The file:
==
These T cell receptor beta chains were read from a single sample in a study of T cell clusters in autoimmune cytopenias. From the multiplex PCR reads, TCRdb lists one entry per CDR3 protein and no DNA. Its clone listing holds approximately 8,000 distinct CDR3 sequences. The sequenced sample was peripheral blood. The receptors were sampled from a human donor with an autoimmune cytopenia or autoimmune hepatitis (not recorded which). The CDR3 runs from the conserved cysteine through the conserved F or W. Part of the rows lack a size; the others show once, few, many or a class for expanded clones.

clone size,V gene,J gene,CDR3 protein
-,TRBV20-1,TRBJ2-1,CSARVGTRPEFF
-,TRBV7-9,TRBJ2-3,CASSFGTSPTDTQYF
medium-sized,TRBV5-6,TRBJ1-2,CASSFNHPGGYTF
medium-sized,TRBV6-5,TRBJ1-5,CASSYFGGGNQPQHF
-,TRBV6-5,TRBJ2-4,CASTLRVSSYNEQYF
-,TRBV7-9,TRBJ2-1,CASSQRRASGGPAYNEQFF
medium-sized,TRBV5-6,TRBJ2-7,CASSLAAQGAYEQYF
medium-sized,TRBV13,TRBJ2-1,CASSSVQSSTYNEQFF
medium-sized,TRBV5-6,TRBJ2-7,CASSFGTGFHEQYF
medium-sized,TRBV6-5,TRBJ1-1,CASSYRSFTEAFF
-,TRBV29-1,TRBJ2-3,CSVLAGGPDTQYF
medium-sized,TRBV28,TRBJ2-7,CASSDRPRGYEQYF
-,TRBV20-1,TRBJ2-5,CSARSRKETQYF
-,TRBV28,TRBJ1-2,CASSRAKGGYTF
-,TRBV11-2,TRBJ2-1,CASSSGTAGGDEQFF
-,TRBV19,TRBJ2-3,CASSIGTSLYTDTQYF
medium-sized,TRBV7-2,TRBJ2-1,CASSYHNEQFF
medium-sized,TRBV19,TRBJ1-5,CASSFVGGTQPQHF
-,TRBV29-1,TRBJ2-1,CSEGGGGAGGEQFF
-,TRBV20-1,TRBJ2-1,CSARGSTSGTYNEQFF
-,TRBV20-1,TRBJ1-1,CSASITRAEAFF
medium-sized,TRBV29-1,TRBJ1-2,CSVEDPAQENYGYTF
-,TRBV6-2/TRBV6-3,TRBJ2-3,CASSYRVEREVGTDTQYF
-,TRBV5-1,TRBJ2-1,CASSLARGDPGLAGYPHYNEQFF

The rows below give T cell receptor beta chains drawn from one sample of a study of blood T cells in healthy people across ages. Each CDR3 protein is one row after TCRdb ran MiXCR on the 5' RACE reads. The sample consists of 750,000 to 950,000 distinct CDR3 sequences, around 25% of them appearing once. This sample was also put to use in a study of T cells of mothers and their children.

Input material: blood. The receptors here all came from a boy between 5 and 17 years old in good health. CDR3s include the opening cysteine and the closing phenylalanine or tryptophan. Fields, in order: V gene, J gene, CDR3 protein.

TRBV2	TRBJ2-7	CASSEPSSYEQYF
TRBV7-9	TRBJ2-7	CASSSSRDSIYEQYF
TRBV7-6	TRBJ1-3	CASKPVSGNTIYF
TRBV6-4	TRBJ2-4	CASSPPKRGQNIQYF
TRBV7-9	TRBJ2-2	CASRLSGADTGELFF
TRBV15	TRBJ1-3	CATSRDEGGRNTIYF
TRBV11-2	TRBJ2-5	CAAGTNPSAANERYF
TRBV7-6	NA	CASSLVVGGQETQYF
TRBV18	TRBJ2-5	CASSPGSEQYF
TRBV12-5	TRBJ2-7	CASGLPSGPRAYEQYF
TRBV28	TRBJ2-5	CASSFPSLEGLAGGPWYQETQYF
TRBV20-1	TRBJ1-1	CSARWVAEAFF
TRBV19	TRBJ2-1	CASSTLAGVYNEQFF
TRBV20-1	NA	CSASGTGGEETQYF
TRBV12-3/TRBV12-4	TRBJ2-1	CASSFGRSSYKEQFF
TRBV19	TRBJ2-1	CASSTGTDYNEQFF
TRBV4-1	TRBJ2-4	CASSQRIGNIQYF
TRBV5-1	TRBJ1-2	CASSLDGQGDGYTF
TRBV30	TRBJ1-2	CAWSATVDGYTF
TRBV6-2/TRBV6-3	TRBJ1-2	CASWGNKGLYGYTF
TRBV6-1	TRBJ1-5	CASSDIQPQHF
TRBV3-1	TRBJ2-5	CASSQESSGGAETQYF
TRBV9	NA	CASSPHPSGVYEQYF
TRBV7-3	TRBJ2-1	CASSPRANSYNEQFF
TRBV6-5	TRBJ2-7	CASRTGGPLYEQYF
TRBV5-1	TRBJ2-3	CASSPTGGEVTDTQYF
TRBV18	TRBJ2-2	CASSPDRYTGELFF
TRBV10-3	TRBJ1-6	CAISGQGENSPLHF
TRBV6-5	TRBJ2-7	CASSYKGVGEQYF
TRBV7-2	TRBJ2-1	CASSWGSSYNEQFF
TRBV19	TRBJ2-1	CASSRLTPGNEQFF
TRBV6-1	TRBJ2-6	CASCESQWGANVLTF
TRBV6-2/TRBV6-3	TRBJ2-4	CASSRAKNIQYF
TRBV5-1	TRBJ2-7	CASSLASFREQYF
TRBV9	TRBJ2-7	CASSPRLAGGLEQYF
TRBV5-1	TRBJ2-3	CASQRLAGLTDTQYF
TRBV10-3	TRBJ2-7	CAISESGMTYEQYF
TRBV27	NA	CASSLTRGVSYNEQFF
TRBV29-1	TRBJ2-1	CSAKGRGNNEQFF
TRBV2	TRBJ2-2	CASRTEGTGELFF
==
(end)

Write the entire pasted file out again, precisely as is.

These T cell receptor beta chains were read from a single sample in a study of T cell clusters in autoimmune cytopenias. From the multiplex PCR reads, TCRdb lists one entry per CDR3 protein and no DNA. Its clone listing holds approximately 8,000 distinct CDR3 sequences. The sequenced sample was peripheral blood. The receptors were sampled from a human donor with an autoimmune cytopenia or autoimmune hepatitis (not recorded which). The CDR3 runs from the conserved cysteine through the conserved F or W. Part of the rows lack a size; the others show once, few, many or a class for expanded clones.

clone size,V gene,J gene,CDR3 protein
-,TRBV20-1,TRBJ2-1,CSARVGTRPEFF
-,TRBV7-9,TRBJ2-3,CASSFGTSPTDTQYF
medium-sized,TRBV5-6,TRBJ1-2,CASSFNHPGGYTF
medium-sized,TRBV6-5,TRBJ1-5,CASSYFGGGNQPQHF
-,TRBV6-5,TRBJ2-4,CASTLRVSSYNEQYF
-,TRBV7-9,TRBJ2-1,CASSQRRASGGPAYNEQFF
medium-sized,TRBV5-6,TRBJ2-7,CASSLAAQGAYEQYF
medium-sized,TRBV13,TRBJ2-1,CASSSVQSSTYNEQFF
medium-sized,TRBV5-6,TRBJ2-7,CASSFGTGFHEQYF
medium-sized,TRBV6-5,TRBJ1-1,CASSYRSFTEAFF
-,TRBV29-1,TRBJ2-3,CSVLAGGPDTQYF
medium-sized,TRBV28,TRBJ2-7,CASSDRPRGYEQYF
-,TRBV20-1,TRBJ2-5,CSARSRKETQYF
-,TRBV28,TRBJ1-2,CASSRAKGGYTF
-,TRBV11-2,TRBJ2-1,CASSSGTAGGDEQFF
-,TRBV19,TRBJ2-3,CASSIGTSLYTDTQYF
medium-sized,TRBV7-2,TRBJ2-1,CASSYHNEQFF
medium-sized,TRBV19,TRBJ1-5,CASSFVGGTQPQHF
-,TRBV29-1,TRBJ2-1,CSEGGGGAGGEQFF
-,TRBV20-1,TRBJ2-1,CSARGSTSGTYNEQFF
-,TRBV20-1,TRBJ1-1,CSASITRAEAFF
medium-sized,TRBV29-1,TRBJ1-2,CSVEDPAQENYGYTF
-,TRBV6-2/TRBV6-3,TRBJ2-3,CASSYRVEREVGTDTQYF
-,TRBV5-1,TRBJ2-1,CASSLARGDPGLAGYPHYNEQFF

The rows below give T cell receptor beta chains drawn from one sample of a study of blood T cells in healthy people across ages. Each CDR3 protein is one row after TCRdb ran MiXCR on the 5' RACE reads. The sample consists of 750,000 to 950,000 distinct CDR3 sequences, around 25% of them appearing once. This sample was also put to use in a study of T cells of mothers and their children.

Input material: blood. The receptors here all came from a boy between 5 and 17 years old in good health. CDR3s include the opening cysteine and the closing phenylalanine or tryptophan. Fields, in order: V gene, J gene, CDR3 protein.

TRBV2	TRBJ2-7	CASSEPSSYEQYF
TRBV7-9	TRBJ2-7	CASSSSRDSIYEQYF
TRBV7-6	TRBJ1-3	CASKPVSGNTIYF
TRBV6-4	TRBJ2-4	CASSPPKRGQNIQYF
TRBV7-9	TRBJ2-2	CASRLSGADTGELFF
TRBV15	TRBJ1-3	CATSRDEGGRNTIYF
TRBV11-2	TRBJ2-5	CAAGTNPSAANERYF
TRBV7-6	NA	CASSLVVGGQETQYF
TRBV18	TRBJ2-5	CASSPGSEQYF
TRBV12-5	TRBJ2-7	CASGLPSGPRAYEQYF
TRBV28	TRBJ2-5	CASSFPSLEGLAGGPWYQETQYF
TRBV20-1	TRBJ1-1	CSARWVAEAFF
TRBV19	TRBJ2-1	CASSTLAGVYNEQFF
TRBV20-1	NA	CSASGTGGEETQYF
TRBV12-3/TRBV12-4	TRBJ2-1	CASSFGRSSYKEQFF
TRBV19	TRBJ2-1	CASSTGTDYNEQFF
TRBV4-1	TRBJ2-4	CASSQRIGNIQYF
TRBV5-1	TRBJ1-2	CASSLDGQGDGYTF
TRBV30	TRBJ1-2	CAWSATVDGYTF
TRBV6-2/TRBV6-3	TRBJ1-2	CASWGNKGLYGYTF
TRBV6-1	TRBJ1-5	CASSDIQPQHF
TRBV3-1	TRBJ2-5	CASSQESSGGAETQYF
TRBV9	NA	CASSPHPSGVYEQYF
TRBV7-3	TRBJ2-1	CASSPRANSYNEQFF
TRBV6-5	TRBJ2-7	CASRTGGPLYEQYF
TRBV5-1	TRBJ2-3	CASSPTGGEVTDTQYF
TRBV18	TRBJ2-2	CASSPDRYTGELFF
TRBV10-3	TRBJ1-6	CAISGQGENSPLHF
TRBV6-5	TRBJ2-7	CASSYKGVGEQYF
TRBV7-2	TRBJ2-1	CASSWGSSYNEQFF
TRBV19	TRBJ2-1	CASSRLTPGNEQFF
TRBV6-1	TRBJ2-6	CASCESQWGANVLTF
TRBV6-2/TRBV6-3	TRBJ2-4	CASSRAKNIQYF
TRBV5-1	TRBJ2-7	CASSLASFREQYF
TRBV9	TRBJ2-7	CASSPRLAGGLEQYF
TRBV5-1	TRBJ2-3	CASQRLAGLTDTQYF
TRBV10-3	TRBJ2-7	CAISESGMTYEQYF
TRBV27	NA	CASSLTRGVSYNEQFF
TRBV29-1	TRBJ2-1	CSAKGRGNNEQFF
TRBV2	TRBJ2-2	CASRTEGTGELFF